Companies like Jump, Lime, and Bird offer dockless bikes, electric bikes, scooters, and electric scooters that you can ride on demand and leave wherever you like. Normally regarded as more user-friendly programs, these are the kinds of bikes and scooters you might find left at random on the sidewalk. Riders can stumble upon one, use the app to pay for the ride and unlock it, hop on, and then park it in another spot.
These programs can be found in many different cities across the country, and you can use the same app if you were to ride a Jump bike in Providence, RI and then another in Austin, TX. However, these programs are only good for single-ride options, rather than flat-fee memberships.
Dockless scooters and bicycles have become rather controversial in some places. The tech companies behind the bikes have raised hefty amounts of funding, which allows them to simply scatter their products around cities and offer them straight to consumers. According to the New York Times, cities are shocked that thousands of scooters have been dropped on their sidewalks and that the companies have ignored getting city approvals to set them up. Additionally, "Since the scooters are dockless, riders can just grab one, go a few blocks and leave it wherever they want, causing a commotion on sidewalks and scenes of scooters strewn across wheelchair ramps and in doorways." Some cities have even threatened these companies against bringing the scooters to their municipalities.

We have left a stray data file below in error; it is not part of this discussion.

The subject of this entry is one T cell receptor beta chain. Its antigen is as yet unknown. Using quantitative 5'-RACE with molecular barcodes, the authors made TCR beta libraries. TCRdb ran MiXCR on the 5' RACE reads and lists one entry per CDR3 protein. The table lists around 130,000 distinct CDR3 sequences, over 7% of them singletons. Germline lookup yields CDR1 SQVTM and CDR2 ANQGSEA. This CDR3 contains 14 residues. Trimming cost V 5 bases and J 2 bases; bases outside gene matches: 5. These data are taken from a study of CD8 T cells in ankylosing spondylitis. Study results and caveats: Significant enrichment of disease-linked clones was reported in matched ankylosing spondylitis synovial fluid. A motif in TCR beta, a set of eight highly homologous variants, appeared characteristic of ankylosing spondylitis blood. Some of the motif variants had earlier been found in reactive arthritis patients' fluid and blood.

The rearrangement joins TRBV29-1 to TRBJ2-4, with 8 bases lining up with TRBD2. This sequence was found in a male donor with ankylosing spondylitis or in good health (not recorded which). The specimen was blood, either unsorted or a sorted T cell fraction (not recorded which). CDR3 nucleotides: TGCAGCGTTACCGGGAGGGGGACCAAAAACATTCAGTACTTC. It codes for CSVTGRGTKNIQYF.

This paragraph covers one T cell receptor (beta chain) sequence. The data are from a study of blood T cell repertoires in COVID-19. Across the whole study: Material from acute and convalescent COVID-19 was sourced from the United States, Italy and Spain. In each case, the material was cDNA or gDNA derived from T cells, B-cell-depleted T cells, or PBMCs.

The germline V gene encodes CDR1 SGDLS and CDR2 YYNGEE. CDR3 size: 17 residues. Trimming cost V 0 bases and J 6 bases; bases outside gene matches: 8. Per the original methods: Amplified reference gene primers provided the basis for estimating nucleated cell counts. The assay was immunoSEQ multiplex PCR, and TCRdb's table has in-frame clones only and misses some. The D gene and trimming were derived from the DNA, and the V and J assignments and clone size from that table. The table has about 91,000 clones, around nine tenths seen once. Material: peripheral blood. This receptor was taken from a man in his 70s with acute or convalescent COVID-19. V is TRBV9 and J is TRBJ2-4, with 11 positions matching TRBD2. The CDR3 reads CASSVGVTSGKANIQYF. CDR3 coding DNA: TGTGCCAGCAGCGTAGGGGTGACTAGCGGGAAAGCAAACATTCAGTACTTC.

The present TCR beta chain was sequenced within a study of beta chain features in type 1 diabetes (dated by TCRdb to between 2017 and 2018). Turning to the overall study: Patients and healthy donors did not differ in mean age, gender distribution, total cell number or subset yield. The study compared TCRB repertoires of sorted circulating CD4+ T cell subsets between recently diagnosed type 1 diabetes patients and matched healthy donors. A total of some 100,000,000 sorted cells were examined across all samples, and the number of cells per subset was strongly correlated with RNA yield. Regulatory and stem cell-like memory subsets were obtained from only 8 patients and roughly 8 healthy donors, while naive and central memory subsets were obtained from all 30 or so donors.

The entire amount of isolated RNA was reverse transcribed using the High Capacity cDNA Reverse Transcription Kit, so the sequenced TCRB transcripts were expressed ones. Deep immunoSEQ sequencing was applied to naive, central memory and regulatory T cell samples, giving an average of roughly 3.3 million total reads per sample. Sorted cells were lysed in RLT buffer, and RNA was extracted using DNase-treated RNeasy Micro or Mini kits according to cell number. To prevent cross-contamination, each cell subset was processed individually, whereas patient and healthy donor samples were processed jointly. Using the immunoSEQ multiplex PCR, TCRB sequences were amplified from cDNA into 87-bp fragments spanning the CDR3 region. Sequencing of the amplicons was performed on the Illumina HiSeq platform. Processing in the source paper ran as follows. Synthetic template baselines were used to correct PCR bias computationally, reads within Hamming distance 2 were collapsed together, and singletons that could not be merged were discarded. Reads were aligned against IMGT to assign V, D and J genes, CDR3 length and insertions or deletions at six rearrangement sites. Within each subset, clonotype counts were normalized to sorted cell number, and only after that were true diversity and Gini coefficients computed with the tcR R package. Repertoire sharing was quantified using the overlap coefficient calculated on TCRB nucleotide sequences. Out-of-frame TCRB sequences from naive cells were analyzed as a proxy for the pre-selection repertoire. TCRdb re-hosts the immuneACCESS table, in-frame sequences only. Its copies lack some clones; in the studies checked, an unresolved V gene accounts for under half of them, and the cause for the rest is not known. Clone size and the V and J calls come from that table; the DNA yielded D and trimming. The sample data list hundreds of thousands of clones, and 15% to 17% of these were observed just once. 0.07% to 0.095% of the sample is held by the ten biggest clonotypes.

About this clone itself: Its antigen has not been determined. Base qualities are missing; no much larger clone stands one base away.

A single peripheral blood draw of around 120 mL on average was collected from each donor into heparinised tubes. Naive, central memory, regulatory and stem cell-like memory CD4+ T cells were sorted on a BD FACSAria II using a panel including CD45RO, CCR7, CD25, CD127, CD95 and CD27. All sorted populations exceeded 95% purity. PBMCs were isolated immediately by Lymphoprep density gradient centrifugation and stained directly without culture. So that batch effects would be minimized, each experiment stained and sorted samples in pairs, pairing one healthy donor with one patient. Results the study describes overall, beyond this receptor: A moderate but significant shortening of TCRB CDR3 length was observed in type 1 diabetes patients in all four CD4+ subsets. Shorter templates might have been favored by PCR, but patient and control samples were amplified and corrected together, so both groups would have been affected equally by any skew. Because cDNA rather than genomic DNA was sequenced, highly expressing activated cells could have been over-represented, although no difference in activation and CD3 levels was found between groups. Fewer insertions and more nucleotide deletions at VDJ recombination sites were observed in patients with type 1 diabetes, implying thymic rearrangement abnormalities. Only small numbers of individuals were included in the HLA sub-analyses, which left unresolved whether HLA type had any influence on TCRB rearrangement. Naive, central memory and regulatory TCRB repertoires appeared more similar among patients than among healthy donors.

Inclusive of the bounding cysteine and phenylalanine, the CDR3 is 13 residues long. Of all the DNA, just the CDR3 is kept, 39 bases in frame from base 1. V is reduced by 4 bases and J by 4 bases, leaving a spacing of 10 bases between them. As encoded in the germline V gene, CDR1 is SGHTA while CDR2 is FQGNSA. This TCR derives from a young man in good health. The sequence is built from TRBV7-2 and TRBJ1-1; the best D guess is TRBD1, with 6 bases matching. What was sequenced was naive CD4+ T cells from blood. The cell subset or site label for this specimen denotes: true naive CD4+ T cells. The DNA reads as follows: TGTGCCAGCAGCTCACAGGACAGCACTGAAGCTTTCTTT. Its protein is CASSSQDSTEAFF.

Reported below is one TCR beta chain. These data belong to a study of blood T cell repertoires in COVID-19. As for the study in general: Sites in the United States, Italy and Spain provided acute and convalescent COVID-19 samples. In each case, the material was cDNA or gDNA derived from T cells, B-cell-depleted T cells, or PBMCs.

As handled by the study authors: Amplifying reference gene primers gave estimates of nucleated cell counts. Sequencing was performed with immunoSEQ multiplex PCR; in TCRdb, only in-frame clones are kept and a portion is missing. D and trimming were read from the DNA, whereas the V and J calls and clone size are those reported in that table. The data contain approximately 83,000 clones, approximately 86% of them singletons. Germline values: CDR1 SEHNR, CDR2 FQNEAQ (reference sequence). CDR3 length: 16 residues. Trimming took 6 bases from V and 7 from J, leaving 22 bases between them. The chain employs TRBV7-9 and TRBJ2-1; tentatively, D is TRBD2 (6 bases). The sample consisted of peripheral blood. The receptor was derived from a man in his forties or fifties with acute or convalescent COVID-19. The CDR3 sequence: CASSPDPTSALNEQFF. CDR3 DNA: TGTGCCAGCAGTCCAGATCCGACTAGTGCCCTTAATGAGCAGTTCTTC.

You are not liable for your tenants riding these bikes. However, we do recommend you to encourage them to ride with helmets.
By design, station bikes cannot be taken onto your property. As to not incur additional fees, riders must leave them at a dock. Dockless bikes and scooters may end up on your property, though, because they can be left wherever. Simply inform your residents that bike shares are not to be brought onto the property. You can have them sign an official document, or make a lease addendum to ensure they will abide by the rule. Before making any agreements though, consult with your lawyer.
Depending on if your unit is very close to a bike station, you might experience a bit more foot traffic by the entry than usual. If this is a concern for you and your residents' safety, consider installing security cameras. Increased activity around the property can also mean more eyes on packages left outside of the building's doorway. You might also want to consider ways to protect residents' deliveries from becoming easy targets of potential theft.